Sunday, July 28, 2013

An interview with "Little Elf: A celebration of Harry Langdon" authors Michael J. Hayde and Chuck Harter

Hello Plan9Crunch readers, on Sunday, July 28, 2013, I had the opportunity to have published in the Standard-Examiner a review of two biographies, "Little Elf: A Celebration of Harry Langdon” by Chuck Harter and Michael J. Hayde, and "For Art's Sake: The Biography and Filmography of Ben Turpin," by Steve Rydzewski. Both books are from Bear Manor Media. Over this next week, Plan9Crunch will supplant the review, found here, with interviews with the authors. The first is with Hayde and Harter of "Little Elf ..."


Q. Harry Langdon was an accomplished vaudeville star, with “Johnny’s New Car,” etc., prior to gaining stardom with Sennett. How prepared was he after his stint with shorts, to step into features? 

HARTER: Langdon had performed in various aspects of live entertainment for 20 years and knew how to make an audience laugh. He had also written much of his own material. The different approach to comic acting in movies would have been new to him but he quickly adapted to film acting in the Sennett shorts. After a few years in the two-reel field he was certainly experienced and ready for features. Langdon was a great pantomimist and observer of comic performances, plus he had a core group of collaborators that helped mold his comic persona in very successful films. So he was definitely ready in a talent sense.

HAYDE: What hurt Langdon while doing the features was the pressure of running his own company. He was no businessman, but the most successful comedians in those days were their own producers and status demanded that he follow that model.

HARTER: He was also under various personal pressures including a “Yoko Ono”-type paramour. Reviewers had called him “The Next Chaplin” early on and this, along with the personal issues, gave Langdon a false sense of superiority. Yet despite all that, he quickly adapted and did some excellent acting in the silent features.

Q. I’m amazed at Langdon’s ability to convey emotion, and produce humor, just from his facial expressions. Yet he seems to need a good team around him. In your opinion, who were the biggest assets to Langdon -- Capra, Harry Edwards, Vernon Dent, Ripley ...?

HARTER: Langdon's biggest assets were his many years of experience in live performances along with his varied skills in writing, performing, musicality and desire for artistic growth. His core team of Director Harry Edwards and later Frank Capra, scriptwriter Arthur Ripley and co-stars such as Vernon Dent caused Langdon to shine when he applied his talents.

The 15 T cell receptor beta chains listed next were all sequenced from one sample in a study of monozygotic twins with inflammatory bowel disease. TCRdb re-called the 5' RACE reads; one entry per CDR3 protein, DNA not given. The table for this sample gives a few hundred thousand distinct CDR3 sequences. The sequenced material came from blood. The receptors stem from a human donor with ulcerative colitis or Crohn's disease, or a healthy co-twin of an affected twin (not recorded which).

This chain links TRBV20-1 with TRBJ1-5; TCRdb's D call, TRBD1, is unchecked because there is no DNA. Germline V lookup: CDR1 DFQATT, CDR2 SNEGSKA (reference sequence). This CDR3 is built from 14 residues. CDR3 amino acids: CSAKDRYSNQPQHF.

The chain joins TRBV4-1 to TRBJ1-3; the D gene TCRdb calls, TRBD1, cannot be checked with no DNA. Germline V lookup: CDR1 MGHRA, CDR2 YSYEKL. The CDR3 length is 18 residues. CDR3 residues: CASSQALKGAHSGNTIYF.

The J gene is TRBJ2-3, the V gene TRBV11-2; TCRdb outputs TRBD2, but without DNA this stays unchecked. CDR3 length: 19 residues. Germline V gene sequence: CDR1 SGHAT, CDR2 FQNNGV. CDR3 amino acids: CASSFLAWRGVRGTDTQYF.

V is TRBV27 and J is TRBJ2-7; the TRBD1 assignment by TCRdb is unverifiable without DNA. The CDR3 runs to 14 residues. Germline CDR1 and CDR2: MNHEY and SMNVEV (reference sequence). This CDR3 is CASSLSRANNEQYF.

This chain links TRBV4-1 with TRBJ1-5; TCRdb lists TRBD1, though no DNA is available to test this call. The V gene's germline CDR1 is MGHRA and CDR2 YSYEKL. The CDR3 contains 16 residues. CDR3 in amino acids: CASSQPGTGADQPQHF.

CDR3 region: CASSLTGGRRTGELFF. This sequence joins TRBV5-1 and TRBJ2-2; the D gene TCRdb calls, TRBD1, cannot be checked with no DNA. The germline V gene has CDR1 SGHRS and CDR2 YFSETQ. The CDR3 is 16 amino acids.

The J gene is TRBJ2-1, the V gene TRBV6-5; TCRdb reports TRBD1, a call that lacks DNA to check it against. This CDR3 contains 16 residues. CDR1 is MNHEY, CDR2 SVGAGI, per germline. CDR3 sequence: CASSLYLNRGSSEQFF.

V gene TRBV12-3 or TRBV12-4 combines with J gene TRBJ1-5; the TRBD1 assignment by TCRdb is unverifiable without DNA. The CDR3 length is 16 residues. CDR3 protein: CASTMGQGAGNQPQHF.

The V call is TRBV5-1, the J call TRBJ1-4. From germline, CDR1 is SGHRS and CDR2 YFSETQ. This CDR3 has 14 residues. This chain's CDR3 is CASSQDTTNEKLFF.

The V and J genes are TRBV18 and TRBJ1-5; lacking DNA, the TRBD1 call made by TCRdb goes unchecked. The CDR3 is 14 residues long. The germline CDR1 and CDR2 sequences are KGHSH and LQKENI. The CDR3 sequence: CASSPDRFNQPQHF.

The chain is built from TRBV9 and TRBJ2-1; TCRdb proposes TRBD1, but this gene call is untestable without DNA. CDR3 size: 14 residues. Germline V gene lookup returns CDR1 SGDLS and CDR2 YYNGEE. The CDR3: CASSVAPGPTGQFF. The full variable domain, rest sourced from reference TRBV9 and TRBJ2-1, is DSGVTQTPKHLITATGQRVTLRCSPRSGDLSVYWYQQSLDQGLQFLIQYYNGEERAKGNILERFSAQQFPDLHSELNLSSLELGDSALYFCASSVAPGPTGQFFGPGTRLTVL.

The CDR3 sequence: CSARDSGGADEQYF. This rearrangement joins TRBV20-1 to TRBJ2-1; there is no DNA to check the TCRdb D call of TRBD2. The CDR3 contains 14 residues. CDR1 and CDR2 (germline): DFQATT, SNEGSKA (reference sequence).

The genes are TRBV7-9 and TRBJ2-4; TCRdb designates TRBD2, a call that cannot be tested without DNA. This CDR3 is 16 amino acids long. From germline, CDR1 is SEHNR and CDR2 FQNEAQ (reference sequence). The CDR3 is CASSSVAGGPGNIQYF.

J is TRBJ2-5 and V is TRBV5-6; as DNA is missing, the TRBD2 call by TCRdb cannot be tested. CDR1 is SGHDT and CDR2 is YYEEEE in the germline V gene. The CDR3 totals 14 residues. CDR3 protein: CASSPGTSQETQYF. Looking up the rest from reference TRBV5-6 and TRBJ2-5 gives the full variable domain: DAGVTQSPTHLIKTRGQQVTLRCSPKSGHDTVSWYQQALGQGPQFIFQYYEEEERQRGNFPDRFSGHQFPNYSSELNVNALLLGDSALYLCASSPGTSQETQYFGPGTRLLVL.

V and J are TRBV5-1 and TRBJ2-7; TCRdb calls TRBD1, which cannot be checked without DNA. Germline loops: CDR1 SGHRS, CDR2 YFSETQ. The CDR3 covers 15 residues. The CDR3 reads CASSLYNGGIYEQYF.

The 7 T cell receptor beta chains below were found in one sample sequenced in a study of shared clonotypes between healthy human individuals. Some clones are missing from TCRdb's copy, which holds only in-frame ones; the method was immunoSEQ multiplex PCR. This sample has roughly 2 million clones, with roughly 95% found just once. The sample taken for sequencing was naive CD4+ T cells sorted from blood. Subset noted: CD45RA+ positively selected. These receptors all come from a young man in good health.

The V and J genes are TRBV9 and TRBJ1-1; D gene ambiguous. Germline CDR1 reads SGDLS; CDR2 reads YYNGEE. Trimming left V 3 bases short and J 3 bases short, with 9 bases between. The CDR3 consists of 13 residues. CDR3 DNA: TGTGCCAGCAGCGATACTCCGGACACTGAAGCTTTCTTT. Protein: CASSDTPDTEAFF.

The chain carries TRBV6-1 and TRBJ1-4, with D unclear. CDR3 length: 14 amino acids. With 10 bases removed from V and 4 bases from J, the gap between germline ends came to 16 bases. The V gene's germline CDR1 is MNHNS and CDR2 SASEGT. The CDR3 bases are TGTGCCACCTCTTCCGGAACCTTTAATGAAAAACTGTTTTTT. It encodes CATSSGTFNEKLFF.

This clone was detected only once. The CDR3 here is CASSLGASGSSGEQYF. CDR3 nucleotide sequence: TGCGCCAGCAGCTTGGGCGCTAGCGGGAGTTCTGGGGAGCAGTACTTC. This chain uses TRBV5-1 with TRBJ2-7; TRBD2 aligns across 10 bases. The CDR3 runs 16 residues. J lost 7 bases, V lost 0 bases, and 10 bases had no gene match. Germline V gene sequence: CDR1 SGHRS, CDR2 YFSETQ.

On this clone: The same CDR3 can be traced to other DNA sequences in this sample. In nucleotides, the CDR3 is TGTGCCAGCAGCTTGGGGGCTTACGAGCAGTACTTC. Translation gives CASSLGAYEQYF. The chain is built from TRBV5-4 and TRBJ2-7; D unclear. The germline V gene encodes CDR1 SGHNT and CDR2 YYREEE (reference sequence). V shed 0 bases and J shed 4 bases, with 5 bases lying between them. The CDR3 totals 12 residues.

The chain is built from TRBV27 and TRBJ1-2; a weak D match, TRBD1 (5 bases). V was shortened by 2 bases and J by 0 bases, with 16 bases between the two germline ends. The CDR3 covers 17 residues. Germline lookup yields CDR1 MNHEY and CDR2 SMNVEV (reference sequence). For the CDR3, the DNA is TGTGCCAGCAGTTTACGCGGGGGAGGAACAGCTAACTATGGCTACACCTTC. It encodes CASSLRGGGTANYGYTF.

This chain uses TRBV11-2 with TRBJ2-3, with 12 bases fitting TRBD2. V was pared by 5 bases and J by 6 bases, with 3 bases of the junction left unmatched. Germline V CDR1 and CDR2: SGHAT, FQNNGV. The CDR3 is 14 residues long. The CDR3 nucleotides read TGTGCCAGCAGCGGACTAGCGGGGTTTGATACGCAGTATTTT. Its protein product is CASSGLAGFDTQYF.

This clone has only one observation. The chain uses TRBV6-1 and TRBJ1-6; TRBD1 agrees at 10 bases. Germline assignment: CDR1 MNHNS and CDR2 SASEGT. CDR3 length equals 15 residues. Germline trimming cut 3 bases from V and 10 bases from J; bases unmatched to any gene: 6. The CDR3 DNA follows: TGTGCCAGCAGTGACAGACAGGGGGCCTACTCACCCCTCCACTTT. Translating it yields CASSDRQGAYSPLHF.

HAYDE: I don’t think any one of them was more important than the others. As we said in LITTLE ELF, Edwards, Ripley, Capra and Langdon were all pieces of a puzzle that combined to shape and refine Harry’s quirky stage persona into something that really came through on the silent screen. Vernon Dent was a very capable co-star and there are moments that imply they could have made an effective team, but Langdon made many memorable films without him.

Q. I think “The Strong Man” and “Threes a Crowd” are masterpieces that should be considered alongside “The Kid” “The Freshman” and “The General” as silent comedy classics. But they are not. They do not get played on Turner Classic Movies and revival houses don’t play them as much. He has not joined Chaplin, Keaton and Lloyd as iconic figures. Is this due to the negative influence of Capra, or the short rise and fall of Langdon as a features star in the silent era? 

HARTER: Langdon died in 1944. At that time silent movies were not the revered, analyzed and cherished art form that flourished in later years. As a result, due to his being relegated to short subjects and small supporting roles in the last years of his career, Langdon's death was barely noticed. He never appeared on television in the 1950's, which would have brought a whole new audience for his vintage films.

HAYDE: Exactly: he wasn't around to promote himself. For years, the “old guard” of silent comedy authors and historians called “The Strong Man” Langdon’s only masterpiece. That kind of put him in the category of a “one trick pony,” limiting his appeal. Moreover, Frank Capra took a lot of credit for its success, with the consequence of denigrating Langdon’s importance to his own film! Certainly Chuck and I expect that LITTLE ELF will help change these perceptions.

HARTER: As far as his best features not being revived, Langdon is a very acquired taste and must be really viewed in depth to appreciate his skills. His character is multi-varied, strange, sometimes eerie and is on the whole a bizarre persona. He is always interesting to watch, and like Keaton he’s not always laugh-out-loud funny, but a fascinating actor nonetheless. Langdon's initial huge success in the 1920s was in part due to the fact that he worked much slower than other comedians and was such a revelation in context to the more hurried pace of the ‘20s comedy films. Langdon’s artistic peak was only for the years 1925-1927 while the other comedy greats had a longer time span of artistic and commercial success.

HAYDE: There are also rights issues with the classic features. They’re no longer owned by Warner Brothers, who sold them to Raymond Rohauer in the late 1960s. The same company that owns all the Keaton silents owns Langdon’s First National features, but the demand for the latter isn’t on the same level. It’s fortunate that Langdon did some excellent work for Mack Sennett. Most of those films have been restored and the best of them have played on TCM. His Hal Roach shorts, which are not the disasters of legend but mostly surprisingly good showcases for his character, have also turned up on the network. This can only work in Langdon’s favor.